Well, the inevitable finally happened. I’m not talking about her first crush or even her first boyfriend. (I think that happened in 2nd grade!) I’m talking about unrequited love here, folks. We’ve all been there at various points in our life and we know it’s painful and awkward no matter which side you are on. But in case you have forgotten, let me remind you… it’s even more awkward in 7th grade.
So last week, I got a text from my 12 yr old daughter, Sylvie. “Hey Mom, I’m a little freaked out,” she wrote. My mom hackles immediately rose, “What’s wrong?”
I’m not sure what I was expecting, but it wasn’t what followed. She proceeded to tell me that a boy gave her a note. He had asked her to come with him to a quiet side hall right after school and handed it to her. She read it right in front of him and then promptly excused herself to change for basketball practice. She sent me a screenshot of the note, which included heartfelt compliments, a profession of true love and a secret code for future correspondence. I have to hand it to the kid. It was actually pretty romantic and I could tell he was genuine.
I texted Sylvie to not show or tell anyone about the note and we would figure out a plan together when she got home. And then I immediately called my mom! I must admit I was a little freaked out, too. Together, we talked it through and came up with some appropriate steps that would teach Sylvie how to create boundaries while showing kindness and respect to others’ feelings as well. Parenting at every age is full of teaching moments and I can promise you, they don’t get any easier with time or practice. They get even more complicated!
The very first thing I needed to determine was exactly how “freaked out” she was. My number one concern is my daughter’s emotional well-being and safety. If she was truly feeling uncomfortable or even to the point of fear, than my approach would be to call the school immediately. I would not hesitate. But, I know my kid and my kid is a lot like me. We both tend to exaggerate. After a frank face to face assessment, I felt positive about proceeding with an approach that gave Sylvie more responsibility and hopefully some good experience she can use in the future.
The first thing Sylvie and I talked about was the importance of being honest with herself and examining her own feelings. How does she really feel about this boy? Does she like him at all? If so, at what level? If not, does she want a friendship or merely an acquaintance with him? It’s essential for her to respect her feelings as neither bad nor good and equally important in this situation as the other party’s feelings. Often, we don’t want to hurt the other person’s feelings so we avoid being honest with ourselves or with them. This is a lesson I learned the hard way. As an innate people-pleaser, I tended to care more about my suitor’s feelings than my own and it always backfired. The other party always ended up feeling led on, I would be miserable and racked with guilt, and the whole situation created a lot more pain than necessary. Honesty is ALWAYS the best policy.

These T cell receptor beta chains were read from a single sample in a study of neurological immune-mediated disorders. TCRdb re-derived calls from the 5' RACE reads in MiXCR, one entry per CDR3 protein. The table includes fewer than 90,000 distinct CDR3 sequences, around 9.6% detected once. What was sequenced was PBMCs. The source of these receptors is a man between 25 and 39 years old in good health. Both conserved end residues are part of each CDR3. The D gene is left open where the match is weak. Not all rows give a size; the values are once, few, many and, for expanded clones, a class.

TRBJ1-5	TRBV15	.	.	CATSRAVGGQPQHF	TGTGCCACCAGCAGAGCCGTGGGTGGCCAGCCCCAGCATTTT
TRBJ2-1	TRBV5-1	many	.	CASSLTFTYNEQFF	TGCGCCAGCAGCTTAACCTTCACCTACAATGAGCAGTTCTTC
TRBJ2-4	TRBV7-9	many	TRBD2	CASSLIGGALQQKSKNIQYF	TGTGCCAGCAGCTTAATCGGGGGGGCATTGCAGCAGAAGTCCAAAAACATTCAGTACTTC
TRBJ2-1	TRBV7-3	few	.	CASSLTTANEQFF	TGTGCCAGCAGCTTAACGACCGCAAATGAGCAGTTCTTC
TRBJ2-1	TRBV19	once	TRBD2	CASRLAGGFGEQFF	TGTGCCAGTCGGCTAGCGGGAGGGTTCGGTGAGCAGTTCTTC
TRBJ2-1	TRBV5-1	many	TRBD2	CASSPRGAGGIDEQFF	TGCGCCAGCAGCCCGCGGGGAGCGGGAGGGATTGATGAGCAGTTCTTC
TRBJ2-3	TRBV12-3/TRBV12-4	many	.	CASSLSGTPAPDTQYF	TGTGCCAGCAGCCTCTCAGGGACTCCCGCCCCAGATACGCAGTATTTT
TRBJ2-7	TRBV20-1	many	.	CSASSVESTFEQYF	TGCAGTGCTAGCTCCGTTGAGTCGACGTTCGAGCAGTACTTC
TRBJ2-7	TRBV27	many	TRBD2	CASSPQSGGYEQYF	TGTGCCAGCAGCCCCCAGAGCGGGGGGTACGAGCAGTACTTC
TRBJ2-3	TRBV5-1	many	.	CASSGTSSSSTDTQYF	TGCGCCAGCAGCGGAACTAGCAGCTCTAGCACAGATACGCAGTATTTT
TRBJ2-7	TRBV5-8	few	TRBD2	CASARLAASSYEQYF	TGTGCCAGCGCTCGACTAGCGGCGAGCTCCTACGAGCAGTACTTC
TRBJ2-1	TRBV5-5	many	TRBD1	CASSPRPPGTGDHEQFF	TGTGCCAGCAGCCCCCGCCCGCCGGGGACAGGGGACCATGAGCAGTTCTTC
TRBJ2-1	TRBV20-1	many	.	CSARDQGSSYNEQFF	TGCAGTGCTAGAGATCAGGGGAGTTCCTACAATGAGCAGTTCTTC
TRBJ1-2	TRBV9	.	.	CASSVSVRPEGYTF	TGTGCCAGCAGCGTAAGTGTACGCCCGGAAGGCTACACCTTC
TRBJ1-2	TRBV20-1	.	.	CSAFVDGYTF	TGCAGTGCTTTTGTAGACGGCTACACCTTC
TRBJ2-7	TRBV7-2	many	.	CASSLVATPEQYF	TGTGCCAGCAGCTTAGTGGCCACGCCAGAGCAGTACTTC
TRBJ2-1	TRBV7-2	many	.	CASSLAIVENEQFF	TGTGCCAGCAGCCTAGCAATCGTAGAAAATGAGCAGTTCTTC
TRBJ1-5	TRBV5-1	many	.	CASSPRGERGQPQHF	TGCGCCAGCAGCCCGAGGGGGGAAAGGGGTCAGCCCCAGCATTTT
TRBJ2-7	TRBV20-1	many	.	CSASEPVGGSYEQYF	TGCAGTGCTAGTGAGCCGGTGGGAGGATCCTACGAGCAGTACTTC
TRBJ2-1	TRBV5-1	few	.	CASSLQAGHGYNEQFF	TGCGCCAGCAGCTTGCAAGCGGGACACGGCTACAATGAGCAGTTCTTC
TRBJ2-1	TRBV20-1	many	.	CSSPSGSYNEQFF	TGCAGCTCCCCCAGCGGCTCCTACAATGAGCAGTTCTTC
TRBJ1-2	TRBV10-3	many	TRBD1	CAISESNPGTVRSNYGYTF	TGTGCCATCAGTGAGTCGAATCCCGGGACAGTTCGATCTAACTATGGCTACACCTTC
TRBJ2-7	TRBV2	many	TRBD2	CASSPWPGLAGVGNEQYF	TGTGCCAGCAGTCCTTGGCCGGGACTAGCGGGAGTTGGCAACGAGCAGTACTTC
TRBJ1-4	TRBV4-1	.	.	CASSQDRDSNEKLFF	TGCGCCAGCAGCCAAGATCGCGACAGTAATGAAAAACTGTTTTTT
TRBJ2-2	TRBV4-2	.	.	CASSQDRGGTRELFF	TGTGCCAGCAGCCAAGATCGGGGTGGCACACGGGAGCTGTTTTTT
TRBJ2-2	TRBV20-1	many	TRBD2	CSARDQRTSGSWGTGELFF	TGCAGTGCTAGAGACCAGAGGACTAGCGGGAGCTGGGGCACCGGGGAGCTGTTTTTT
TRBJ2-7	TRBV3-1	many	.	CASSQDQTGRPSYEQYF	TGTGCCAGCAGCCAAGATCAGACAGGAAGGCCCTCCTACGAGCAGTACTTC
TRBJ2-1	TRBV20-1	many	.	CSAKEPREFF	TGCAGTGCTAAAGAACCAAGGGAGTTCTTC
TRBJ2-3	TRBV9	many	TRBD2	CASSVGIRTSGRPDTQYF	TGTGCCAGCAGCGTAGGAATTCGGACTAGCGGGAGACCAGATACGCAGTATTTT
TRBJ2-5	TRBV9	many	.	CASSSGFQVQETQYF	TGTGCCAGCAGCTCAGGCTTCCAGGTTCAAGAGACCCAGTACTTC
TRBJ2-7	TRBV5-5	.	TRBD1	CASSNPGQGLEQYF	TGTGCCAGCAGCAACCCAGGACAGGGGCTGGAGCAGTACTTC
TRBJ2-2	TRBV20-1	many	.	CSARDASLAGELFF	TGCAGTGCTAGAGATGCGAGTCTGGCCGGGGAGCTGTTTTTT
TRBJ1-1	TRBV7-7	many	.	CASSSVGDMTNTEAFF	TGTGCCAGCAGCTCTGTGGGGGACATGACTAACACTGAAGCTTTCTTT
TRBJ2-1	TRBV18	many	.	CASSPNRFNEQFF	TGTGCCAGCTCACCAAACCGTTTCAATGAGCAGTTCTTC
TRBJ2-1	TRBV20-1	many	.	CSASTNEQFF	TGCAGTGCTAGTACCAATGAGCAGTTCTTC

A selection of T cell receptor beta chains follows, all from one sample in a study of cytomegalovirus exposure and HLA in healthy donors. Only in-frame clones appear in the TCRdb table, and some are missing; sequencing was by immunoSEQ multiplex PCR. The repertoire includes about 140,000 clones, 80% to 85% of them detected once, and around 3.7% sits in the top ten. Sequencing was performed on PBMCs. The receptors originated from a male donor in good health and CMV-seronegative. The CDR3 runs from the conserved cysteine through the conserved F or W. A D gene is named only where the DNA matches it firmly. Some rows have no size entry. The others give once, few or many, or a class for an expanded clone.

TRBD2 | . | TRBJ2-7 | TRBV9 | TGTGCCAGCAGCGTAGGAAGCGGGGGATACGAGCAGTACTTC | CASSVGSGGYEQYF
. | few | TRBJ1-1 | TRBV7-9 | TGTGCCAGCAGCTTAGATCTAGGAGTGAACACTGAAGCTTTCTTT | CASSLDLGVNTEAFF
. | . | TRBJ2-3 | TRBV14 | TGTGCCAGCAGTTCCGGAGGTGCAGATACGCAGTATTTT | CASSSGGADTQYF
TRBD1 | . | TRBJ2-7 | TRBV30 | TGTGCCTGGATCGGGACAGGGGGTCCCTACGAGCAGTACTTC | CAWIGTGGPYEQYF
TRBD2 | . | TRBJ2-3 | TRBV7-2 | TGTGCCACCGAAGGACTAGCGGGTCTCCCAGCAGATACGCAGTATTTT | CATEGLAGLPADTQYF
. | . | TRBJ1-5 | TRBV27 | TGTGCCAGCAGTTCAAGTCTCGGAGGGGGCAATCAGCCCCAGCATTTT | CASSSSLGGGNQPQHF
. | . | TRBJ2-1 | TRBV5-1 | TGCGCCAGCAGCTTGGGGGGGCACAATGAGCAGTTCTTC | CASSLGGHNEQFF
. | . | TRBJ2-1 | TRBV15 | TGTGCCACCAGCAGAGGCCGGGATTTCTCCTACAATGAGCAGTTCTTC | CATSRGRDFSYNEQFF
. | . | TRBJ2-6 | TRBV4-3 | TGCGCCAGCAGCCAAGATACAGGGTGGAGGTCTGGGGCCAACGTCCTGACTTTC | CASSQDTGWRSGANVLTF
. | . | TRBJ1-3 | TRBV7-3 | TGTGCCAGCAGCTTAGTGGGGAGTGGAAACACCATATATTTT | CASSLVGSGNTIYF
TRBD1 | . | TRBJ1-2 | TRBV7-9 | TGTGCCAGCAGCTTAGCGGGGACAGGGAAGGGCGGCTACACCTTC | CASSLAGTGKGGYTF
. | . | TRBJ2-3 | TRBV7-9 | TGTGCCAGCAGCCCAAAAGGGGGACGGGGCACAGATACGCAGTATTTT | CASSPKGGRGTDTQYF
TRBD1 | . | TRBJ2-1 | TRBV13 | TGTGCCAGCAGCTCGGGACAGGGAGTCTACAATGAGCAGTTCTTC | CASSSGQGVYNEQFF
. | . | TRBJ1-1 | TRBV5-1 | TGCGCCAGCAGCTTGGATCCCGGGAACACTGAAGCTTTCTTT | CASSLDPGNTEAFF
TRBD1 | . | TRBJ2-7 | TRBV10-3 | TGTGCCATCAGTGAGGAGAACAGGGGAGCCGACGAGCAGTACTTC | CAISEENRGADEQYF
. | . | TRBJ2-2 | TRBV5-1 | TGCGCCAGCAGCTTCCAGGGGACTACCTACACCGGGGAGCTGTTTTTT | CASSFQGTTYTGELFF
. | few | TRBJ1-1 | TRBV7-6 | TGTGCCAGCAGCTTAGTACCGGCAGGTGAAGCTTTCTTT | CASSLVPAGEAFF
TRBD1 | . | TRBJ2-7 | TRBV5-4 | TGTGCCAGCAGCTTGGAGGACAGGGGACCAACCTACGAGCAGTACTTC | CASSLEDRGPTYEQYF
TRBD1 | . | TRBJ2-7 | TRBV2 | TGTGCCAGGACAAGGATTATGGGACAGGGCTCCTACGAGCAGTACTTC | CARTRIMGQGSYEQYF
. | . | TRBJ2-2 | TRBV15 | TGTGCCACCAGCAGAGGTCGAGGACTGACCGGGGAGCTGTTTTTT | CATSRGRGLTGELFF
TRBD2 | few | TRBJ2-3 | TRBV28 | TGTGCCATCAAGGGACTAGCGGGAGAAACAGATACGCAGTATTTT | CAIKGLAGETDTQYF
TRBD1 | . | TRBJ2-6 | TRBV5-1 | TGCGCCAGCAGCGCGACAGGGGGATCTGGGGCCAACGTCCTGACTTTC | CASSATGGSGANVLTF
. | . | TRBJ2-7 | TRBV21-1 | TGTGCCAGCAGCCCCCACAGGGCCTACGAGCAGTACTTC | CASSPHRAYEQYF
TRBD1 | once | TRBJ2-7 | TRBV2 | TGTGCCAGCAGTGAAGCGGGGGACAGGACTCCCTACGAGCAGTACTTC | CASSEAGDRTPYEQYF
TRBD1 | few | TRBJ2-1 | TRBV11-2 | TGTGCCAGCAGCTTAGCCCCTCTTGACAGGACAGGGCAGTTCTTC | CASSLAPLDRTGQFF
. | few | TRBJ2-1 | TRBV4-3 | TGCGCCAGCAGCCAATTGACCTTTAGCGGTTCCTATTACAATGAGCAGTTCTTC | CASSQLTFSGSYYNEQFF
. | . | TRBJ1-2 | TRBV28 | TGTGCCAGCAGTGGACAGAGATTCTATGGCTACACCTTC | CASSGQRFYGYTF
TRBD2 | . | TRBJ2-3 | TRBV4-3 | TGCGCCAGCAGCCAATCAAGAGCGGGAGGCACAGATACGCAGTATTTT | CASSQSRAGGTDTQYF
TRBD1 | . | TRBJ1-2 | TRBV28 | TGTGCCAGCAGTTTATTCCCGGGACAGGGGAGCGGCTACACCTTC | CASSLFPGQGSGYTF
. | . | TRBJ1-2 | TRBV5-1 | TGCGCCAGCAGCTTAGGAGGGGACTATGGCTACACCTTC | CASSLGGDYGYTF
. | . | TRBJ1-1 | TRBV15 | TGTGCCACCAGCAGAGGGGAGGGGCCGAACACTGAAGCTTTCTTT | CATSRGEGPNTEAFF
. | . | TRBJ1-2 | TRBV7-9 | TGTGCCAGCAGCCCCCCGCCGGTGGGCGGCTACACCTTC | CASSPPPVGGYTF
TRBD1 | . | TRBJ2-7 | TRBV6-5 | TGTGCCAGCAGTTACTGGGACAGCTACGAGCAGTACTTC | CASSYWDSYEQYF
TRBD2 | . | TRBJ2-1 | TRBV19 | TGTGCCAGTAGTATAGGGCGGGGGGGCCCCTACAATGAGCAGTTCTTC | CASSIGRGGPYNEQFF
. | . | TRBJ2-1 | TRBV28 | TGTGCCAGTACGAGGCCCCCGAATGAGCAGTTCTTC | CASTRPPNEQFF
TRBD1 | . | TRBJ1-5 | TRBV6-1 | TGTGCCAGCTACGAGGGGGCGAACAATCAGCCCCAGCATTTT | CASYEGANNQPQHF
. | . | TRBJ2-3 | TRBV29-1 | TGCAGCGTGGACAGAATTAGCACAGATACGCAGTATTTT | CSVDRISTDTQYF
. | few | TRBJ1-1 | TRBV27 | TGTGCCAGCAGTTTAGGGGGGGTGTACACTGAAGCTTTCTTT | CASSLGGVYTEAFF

Once it was clear that Sylvie’s feelings were purely platonic, we talked about creating and communicating boundaries. Creating boundaries is the easy part. Initiating that conversation between two nervous and hormonally weirded out 7th graders is the hard part. I asked her what she wanted their relational interaction to be: Was she ok with his current practice of waiting for her every day after school and walking her to car pick up? Or does that truly make her uncomfortable? After that was settled, we agreed that it was absolutely essential for her to tell him clearly how she feels. In order to both respect her own feelings and to protect his feelings from unnecessary turmoil or further disappointment, she needed to communicate with no room for misunderstanding.
And finally, we focused on kindness. I explained to Sylvie that under no circumstances is unkindness or cruelty an appropriate response. We do not make fun of people or gossip. That was the reason I told her not to show her friends the note. It is a private matter about private feelings and deserves to be respected as such (another lesson I learned the hard way!)
Kindness is always imperative, but it is even more crucial when you are dealing with matters of the heart.
I think it’s important to take a little side note here. I have never been one to belittle my child’s feelings of love and attraction, no matter her smallness or her age. If I had done that at any point in her childhood, she would no longer trust me with her feelings. And then how would I be able to help her wade through these coming teen years of heartbreak and euphoria?!?
It turns out that all my teenage crushes and all my adult single dating dramas were a wealth of knowledge. If I can save my girl even an ounce of the pain and drama I went through, it was all worth it. That’s the magic of motherhood, isn’t it? Now, if I can just remember all this the next time around. In thirteen years, when Sylvie’s little brother is writing secret love notes to a cute girl, I really hope she will have a mama who teaches her to treat his feelings with respect and kindness. Who knows?? Maybe it will be one of you!